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In Bellingham, as in most of America, today’s customers buy produce mainly from chain grocery stores. Locals also visit farms such as Joe’s Gardens for produce, seeds, and starts. However, few know its origins among many market gardens that once supplied most of Whatcom County’s supermarkets.

Born in San Francisco in 1906, Joe Bertero learned farming while growing up in Genoa, Italy. He started Joe’s Gardens in 1933 after buying the five-acre farm from the Robertson family and running his uncle Louis Bertero’s 15-acre Iowa Street farm. Both farms started at the turn of the century. Bertero sold the farm to Carl and Karol Weston in 1984; their sons Jason and Nathan run Joe’s Gardens today.

Jason Weston (pictured) made headlines restoring Joes Gardens’ antique Planet Junior tractor, still in use to this day. Photo credit: Dondi Tondro-Smith

Brothers David and Harry Smith started 40-acre Smith Gardens in 1901 after arriving from Scotland in 1897. It sold produce to local farmers markets, becoming greenhouses once other market gardens became “truck farms” shipping to Seattle in the 1950s.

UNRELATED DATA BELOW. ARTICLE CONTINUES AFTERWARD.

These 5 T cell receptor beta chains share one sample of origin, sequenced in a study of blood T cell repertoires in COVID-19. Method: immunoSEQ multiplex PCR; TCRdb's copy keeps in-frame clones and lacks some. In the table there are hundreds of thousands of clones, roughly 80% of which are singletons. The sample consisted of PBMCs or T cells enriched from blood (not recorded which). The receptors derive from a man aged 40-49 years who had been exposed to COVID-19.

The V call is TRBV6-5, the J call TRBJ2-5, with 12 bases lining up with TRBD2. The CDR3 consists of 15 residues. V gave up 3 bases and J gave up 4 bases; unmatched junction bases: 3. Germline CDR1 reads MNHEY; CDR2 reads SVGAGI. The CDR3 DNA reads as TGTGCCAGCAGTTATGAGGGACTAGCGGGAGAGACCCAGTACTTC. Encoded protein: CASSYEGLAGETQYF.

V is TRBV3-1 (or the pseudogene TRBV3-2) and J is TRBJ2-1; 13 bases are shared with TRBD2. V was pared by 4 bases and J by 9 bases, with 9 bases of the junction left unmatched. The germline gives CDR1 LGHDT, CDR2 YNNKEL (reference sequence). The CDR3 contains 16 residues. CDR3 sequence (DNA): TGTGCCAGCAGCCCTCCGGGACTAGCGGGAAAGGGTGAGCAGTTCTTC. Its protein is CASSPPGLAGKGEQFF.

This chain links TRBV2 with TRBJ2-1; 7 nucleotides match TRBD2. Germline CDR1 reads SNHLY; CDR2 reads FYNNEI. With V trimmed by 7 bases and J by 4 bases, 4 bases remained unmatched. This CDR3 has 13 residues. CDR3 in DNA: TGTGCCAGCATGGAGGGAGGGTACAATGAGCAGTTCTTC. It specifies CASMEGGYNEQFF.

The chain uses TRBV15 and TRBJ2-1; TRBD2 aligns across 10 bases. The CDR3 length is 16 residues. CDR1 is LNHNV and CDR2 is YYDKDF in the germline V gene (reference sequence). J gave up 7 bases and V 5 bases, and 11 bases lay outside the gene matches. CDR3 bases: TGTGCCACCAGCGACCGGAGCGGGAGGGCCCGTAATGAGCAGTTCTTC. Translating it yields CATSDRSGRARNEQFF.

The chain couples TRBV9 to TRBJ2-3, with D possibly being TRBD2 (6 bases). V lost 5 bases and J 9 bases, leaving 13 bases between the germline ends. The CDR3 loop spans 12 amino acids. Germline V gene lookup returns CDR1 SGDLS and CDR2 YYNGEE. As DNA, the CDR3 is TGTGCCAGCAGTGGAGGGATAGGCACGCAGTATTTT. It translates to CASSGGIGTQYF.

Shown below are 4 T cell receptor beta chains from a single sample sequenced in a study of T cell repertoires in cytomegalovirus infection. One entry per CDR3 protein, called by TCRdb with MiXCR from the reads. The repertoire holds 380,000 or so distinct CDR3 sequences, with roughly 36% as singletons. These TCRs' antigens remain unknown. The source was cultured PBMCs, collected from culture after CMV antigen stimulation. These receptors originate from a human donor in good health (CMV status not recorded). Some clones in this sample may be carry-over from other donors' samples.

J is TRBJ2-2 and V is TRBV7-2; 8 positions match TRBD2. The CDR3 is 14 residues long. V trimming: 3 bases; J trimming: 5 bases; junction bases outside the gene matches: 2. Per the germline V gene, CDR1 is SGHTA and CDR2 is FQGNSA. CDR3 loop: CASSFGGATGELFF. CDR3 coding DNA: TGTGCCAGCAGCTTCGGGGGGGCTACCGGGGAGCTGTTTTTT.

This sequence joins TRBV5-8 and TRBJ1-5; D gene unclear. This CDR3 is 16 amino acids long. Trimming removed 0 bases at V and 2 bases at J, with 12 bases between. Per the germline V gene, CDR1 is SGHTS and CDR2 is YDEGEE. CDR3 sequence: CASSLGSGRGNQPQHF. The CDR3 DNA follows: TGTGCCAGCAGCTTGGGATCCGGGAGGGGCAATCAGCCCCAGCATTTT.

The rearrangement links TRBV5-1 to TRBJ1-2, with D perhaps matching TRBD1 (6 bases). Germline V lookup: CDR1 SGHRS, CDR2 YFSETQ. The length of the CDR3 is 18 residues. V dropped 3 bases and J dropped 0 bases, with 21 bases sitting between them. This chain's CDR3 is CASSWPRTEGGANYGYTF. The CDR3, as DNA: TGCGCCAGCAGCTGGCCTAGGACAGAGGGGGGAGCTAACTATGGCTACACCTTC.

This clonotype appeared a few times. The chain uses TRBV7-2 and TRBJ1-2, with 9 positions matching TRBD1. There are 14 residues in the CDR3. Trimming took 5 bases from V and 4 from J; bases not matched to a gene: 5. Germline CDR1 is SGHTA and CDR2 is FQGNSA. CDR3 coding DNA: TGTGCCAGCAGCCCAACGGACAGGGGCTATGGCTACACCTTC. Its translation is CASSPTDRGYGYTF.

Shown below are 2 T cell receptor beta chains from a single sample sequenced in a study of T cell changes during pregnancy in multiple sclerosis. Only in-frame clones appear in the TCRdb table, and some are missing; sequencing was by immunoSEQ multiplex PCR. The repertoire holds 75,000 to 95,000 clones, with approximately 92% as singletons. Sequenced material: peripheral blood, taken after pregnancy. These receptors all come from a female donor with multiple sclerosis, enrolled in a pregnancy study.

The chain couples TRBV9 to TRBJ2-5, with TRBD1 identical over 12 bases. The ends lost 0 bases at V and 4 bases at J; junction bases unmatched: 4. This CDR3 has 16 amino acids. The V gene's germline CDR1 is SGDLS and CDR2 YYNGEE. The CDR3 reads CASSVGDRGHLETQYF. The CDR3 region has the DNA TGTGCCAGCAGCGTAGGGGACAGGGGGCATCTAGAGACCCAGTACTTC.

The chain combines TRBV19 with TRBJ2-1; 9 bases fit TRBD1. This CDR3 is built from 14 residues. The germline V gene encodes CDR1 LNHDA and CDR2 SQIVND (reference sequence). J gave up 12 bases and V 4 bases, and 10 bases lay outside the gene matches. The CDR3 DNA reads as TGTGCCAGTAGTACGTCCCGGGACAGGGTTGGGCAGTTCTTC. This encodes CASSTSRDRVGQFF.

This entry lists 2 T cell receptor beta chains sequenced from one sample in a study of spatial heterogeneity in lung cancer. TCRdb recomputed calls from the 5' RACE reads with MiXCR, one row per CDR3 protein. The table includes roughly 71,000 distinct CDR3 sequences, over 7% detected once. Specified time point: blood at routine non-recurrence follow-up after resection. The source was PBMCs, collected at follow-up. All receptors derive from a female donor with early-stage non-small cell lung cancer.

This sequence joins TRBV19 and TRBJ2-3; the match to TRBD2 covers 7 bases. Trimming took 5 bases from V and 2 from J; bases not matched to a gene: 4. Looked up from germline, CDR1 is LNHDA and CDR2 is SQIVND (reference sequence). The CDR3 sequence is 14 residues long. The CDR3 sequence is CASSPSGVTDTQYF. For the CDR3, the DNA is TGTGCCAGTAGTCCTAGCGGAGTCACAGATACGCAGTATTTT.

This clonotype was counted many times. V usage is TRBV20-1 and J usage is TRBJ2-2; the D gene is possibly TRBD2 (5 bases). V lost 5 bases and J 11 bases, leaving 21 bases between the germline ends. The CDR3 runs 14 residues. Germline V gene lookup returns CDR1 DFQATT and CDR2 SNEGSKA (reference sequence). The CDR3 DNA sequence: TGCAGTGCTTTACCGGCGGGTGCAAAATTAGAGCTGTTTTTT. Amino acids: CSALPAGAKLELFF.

“Back then, the impact they had…they produced the food for the county,” says Carl Weston. “There was totally different farming back then than it is now. Everything was done by hand [and] weeded by hand. Everything was growing so close that they were able to produce a lot of food off a small piece of ground — like our five acres of ground. I bet you, in the heyday, we would produce more than these farms out in the county that have 30 acres of ground.”

The market gardens’ all-but-forgotten histories are fertile soil for discoveries of regional heritage.

Heyday for Making Hay

Bellingham’s early twentieth-century market gardeners emigrated from countries such as Italy, Germany, and Scotland. Weston recalls Richard Bellman on Kentucky Street, Lawrence and Frank Tiscornia on Lindbergh Avenue, and Tony Victor out in the county, among others.

“Back in those days, there were a lot of older Italians working the farms,” Weston says. “As a young kid, you would be out in the field, weeding or something, and they would tell us stories about the old country or where they come from…Germany and Italy and that.”

Many facilities at Joe’s Gardens date back decades, whereas other gardens were replaced with auto dealerships and other developments. Photo courtesy Jason Weston/Joe’s Gardens

Joe Bertero sold his Iowa Street gardens, now the site of an auto dealership, due to the creek flooding. While operational, they were home to sharefarmers paid at the end of the season.

“They had a crew that lived there; a bunch of bachelors,” says Weston. “And I know they used to make five or six hundred gallons of wine a year, just through the crew.”

By the 1950s, Bertero had a truck delivery route to Seattle. He started local and cross-county deliveries from south Bellingham, as his gardens originally had no roads.